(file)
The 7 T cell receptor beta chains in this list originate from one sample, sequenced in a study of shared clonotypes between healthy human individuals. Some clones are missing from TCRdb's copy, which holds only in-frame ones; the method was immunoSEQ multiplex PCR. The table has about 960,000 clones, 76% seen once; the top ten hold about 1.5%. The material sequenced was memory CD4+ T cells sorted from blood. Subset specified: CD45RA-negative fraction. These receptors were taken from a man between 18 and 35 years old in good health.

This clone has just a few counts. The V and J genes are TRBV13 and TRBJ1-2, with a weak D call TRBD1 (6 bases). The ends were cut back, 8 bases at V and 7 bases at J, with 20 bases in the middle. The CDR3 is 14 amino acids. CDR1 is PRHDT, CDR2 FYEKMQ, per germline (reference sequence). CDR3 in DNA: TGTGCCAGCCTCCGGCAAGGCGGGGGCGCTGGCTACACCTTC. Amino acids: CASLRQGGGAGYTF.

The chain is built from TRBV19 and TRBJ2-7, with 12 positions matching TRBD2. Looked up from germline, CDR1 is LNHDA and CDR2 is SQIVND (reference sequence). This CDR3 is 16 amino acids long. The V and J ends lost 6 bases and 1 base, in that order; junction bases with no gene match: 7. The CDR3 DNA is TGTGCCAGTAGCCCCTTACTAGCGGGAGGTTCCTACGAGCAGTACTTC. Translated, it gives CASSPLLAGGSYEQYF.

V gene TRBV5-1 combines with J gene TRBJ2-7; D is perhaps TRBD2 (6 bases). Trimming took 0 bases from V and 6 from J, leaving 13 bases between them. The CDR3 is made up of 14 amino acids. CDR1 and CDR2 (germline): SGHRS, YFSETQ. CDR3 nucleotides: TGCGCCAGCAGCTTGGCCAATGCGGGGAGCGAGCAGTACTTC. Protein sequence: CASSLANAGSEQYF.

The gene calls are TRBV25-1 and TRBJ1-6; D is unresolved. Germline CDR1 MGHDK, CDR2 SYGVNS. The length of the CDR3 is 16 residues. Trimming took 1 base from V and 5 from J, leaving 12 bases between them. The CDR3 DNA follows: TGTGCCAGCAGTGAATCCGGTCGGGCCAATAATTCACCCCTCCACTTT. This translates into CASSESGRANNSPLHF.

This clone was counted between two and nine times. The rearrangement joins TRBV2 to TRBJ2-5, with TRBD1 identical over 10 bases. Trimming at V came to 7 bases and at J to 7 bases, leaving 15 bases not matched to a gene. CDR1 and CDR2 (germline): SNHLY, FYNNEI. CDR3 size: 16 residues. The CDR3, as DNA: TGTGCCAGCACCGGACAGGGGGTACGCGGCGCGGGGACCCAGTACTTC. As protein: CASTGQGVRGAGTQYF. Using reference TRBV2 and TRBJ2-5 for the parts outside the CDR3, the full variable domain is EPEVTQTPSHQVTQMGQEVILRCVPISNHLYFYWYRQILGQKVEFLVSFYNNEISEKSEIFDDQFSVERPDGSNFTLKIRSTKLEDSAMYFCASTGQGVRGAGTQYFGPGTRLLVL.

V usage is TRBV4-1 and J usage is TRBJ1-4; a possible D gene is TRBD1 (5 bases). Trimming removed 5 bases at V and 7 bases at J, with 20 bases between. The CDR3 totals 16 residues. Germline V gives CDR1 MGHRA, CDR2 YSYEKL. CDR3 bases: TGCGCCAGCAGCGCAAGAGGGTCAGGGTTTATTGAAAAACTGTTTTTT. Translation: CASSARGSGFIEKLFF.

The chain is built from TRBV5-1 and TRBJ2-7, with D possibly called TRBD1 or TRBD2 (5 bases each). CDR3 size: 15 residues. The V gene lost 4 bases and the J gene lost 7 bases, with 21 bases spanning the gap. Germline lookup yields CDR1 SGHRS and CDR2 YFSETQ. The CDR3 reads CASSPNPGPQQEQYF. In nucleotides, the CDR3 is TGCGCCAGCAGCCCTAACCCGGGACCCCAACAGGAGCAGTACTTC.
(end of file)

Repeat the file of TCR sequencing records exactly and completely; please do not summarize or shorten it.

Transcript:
The 7 T cell receptor beta chains in this list originate from one sample, sequenced in a study of shared clonotypes between healthy human individuals. Some clones are missing from TCRdb's copy, which holds only in-frame ones; the method was immunoSEQ multiplex PCR. The table has about 960,000 clones, 76% seen once; the top ten hold about 1.5%. The material sequenced was memory CD4+ T cells sorted from blood. Subset specified: CD45RA-negative fraction. These receptors were taken from a man between 18 and 35 years old in good health.

This clone has just a few counts. The V and J genes are TRBV13 and TRBJ1-2, with a weak D call TRBD1 (6 bases). The ends were cut back, 8 bases at V and 7 bases at J, with 20 bases in the middle. The CDR3 is 14 amino acids. CDR1 is PRHDT, CDR2 FYEKMQ, per germline (reference sequence). CDR3 in DNA: TGTGCCAGCCTCCGGCAAGGCGGGGGCGCTGGCTACACCTTC. Amino acids: CASLRQGGGAGYTF.

The chain is built from TRBV19 and TRBJ2-7, with 12 positions matching TRBD2. Looked up from germline, CDR1 is LNHDA and CDR2 is SQIVND (reference sequence). This CDR3 is 16 amino acids long. The V and J ends lost 6 bases and 1 base, in that order; junction bases with no gene match: 7. The CDR3 DNA is TGTGCCAGTAGCCCCTTACTAGCGGGAGGTTCCTACGAGCAGTACTTC. Translated, it gives CASSPLLAGGSYEQYF.

V gene TRBV5-1 combines with J gene TRBJ2-7; D is perhaps TRBD2 (6 bases). Trimming took 0 bases from V and 6 from J, leaving 13 bases between them. The CDR3 is made up of 14 amino acids. CDR1 and CDR2 (germline): SGHRS, YFSETQ. CDR3 nucleotides: TGCGCCAGCAGCTTGGCCAATGCGGGGAGCGAGCAGTACTTC. Protein sequence: CASSLANAGSEQYF.

The gene calls are TRBV25-1 and TRBJ1-6; D is unresolved. Germline CDR1 MGHDK, CDR2 SYGVNS. The length of the CDR3 is 16 residues. Trimming took 1 base from V and 5 from J, leaving 12 bases between them. The CDR3 DNA follows: TGTGCCAGCAGTGAATCCGGTCGGGCCAATAATTCACCCCTCCACTTT. This translates into CASSESGRANNSPLHF.

This clone was counted between two and nine times. The rearrangement joins TRBV2 to TRBJ2-5, with TRBD1 identical over 10 bases. Trimming at V came to 7 bases and at J to 7 bases, leaving 15 bases not matched to a gene. CDR1 and CDR2 (germline): SNHLY, FYNNEI. CDR3 size: 16 residues. The CDR3, as DNA: TGTGCCAGCACCGGACAGGGGGTACGCGGCGCGGGGACCCAGTACTTC. As protein: CASTGQGVRGAGTQYF. Using reference TRBV2 and TRBJ2-5 for the parts outside the CDR3, the full variable domain is EPEVTQTPSHQVTQMGQEVILRCVPISNHLYFYWYRQILGQKVEFLVSFYNNEISEKSEIFDDQFSVERPDGSNFTLKIRSTKLEDSAMYFCASTGQGVRGAGTQYFGPGTRLLVL.

V usage is TRBV4-1 and J usage is TRBJ1-4; a possible D gene is TRBD1 (5 bases). Trimming removed 5 bases at V and 7 bases at J, with 20 bases between. The CDR3 totals 16 residues. Germline V gives CDR1 MGHRA, CDR2 YSYEKL. CDR3 bases: TGCGCCAGCAGCGCAAGAGGGTCAGGGTTTATTGAAAAACTGTTTTTT. Translation: CASSARGSGFIEKLFF.

The chain is built from TRBV5-1 and TRBJ2-7, with D possibly called TRBD1 or TRBD2 (5 bases each). CDR3 size: 15 residues. The V gene lost 4 bases and the J gene lost 7 bases, with 21 bases spanning the gap. Germline lookup yields CDR1 SGHRS and CDR2 YFSETQ. The CDR3 reads CASSPNPGPQQEQYF. In nucleotides, the CDR3 is TGCGCCAGCAGCCCTAACCCGGGACCCCAACAGGAGCAGTACTTC.